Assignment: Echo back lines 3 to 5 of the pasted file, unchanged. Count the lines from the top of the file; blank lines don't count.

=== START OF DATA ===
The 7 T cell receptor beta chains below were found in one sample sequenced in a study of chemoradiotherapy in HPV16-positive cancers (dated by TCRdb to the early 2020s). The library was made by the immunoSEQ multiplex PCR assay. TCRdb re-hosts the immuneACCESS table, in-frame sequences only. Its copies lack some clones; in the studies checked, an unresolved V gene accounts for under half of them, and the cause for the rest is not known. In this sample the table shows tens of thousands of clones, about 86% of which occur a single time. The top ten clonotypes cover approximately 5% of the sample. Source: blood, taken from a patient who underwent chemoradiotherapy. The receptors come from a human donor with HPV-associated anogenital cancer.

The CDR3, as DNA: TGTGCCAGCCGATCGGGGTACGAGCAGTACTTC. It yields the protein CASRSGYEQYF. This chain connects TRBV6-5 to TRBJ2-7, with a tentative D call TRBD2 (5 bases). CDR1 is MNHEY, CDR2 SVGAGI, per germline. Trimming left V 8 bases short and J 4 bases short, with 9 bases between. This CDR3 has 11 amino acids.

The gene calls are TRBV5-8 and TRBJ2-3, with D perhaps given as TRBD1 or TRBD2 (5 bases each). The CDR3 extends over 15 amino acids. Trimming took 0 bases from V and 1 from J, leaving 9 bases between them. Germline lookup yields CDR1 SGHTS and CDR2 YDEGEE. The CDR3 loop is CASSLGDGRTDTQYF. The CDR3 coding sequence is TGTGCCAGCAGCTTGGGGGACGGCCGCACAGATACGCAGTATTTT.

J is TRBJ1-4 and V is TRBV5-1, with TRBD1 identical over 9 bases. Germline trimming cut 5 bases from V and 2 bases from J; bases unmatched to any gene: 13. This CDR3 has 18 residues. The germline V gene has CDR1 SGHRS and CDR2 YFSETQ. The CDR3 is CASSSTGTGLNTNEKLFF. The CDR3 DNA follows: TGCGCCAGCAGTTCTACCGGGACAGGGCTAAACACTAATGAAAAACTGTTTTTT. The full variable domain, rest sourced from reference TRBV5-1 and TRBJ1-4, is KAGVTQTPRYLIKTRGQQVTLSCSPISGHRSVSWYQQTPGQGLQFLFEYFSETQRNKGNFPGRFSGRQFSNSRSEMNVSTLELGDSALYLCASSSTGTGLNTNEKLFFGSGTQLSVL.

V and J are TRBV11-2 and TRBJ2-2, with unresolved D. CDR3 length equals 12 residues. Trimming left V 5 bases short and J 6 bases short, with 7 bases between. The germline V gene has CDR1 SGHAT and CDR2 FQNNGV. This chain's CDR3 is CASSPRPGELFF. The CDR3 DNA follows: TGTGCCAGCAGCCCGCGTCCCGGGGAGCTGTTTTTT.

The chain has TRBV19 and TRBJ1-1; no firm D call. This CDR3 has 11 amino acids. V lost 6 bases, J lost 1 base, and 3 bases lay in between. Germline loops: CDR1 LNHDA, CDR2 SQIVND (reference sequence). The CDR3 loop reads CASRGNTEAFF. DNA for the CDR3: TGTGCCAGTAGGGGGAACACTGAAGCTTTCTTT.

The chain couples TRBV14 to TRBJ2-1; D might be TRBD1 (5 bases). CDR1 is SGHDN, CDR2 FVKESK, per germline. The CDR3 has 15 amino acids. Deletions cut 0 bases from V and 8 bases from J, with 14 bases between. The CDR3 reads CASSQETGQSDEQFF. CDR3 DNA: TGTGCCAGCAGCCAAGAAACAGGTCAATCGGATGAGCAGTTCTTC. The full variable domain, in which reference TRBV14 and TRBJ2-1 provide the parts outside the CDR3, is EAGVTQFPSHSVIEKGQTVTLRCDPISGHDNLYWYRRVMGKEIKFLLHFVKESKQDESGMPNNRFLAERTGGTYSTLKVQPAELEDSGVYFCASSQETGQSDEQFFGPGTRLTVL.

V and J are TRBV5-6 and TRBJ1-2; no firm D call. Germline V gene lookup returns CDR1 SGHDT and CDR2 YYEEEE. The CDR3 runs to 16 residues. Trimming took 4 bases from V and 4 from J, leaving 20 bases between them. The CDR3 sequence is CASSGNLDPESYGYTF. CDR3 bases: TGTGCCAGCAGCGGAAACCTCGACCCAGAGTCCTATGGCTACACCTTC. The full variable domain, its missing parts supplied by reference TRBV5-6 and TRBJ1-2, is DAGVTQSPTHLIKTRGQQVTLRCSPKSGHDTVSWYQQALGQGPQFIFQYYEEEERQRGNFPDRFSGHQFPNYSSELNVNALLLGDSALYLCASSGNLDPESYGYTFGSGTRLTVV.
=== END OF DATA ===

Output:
The gene calls are TRBV5-8 and TRBJ2-3, with D perhaps given as TRBD1 or TRBD2 (5 bases each). The CDR3 extends over 15 amino acids. Trimming took 0 bases from V and 1 from J, leaving 9 bases between them. Germline lookup yields CDR1 SGHTS and CDR2 YDEGEE. The CDR3 loop is CASSLGDGRTDTQYF. The CDR3 coding sequence is TGTGCCAGCAGCTTGGGGGACGGCCGCACAGATACGCAGTATTTT.

J is TRBJ1-4 and V is TRBV5-1, with TRBD1 identical over 9 bases. Germline trimming cut 5 bases from V and 2 bases from J; bases unmatched to any gene: 13. This CDR3 has 18 residues. The germline V gene has CDR1 SGHRS and CDR2 YFSETQ. The CDR3 is CASSSTGTGLNTNEKLFF. The CDR3 DNA follows: TGCGCCAGCAGTTCTACCGGGACAGGGCTAAACACTAATGAAAAACTGTTTTTT. The full variable domain, rest sourced from reference TRBV5-1 and TRBJ1-4, is KAGVTQTPRYLIKTRGQQVTLSCSPISGHRSVSWYQQTPGQGLQFLFEYFSETQRNKGNFPGRFSGRQFSNSRSEMNVSTLELGDSALYLCASSSTGTGLNTNEKLFFGSGTQLSVL.

V and J are TRBV11-2 and TRBJ2-2, with unresolved D. CDR3 length equals 12 residues. Trimming left V 5 bases short and J 6 bases short, with 7 bases between. The germline V gene has CDR1 SGHAT and CDR2 FQNNGV. This chain's CDR3 is CASSPRPGELFF. The CDR3 DNA follows: TGTGCCAGCAGCCCGCGTCCCGGGGAGCTGTTTTTT.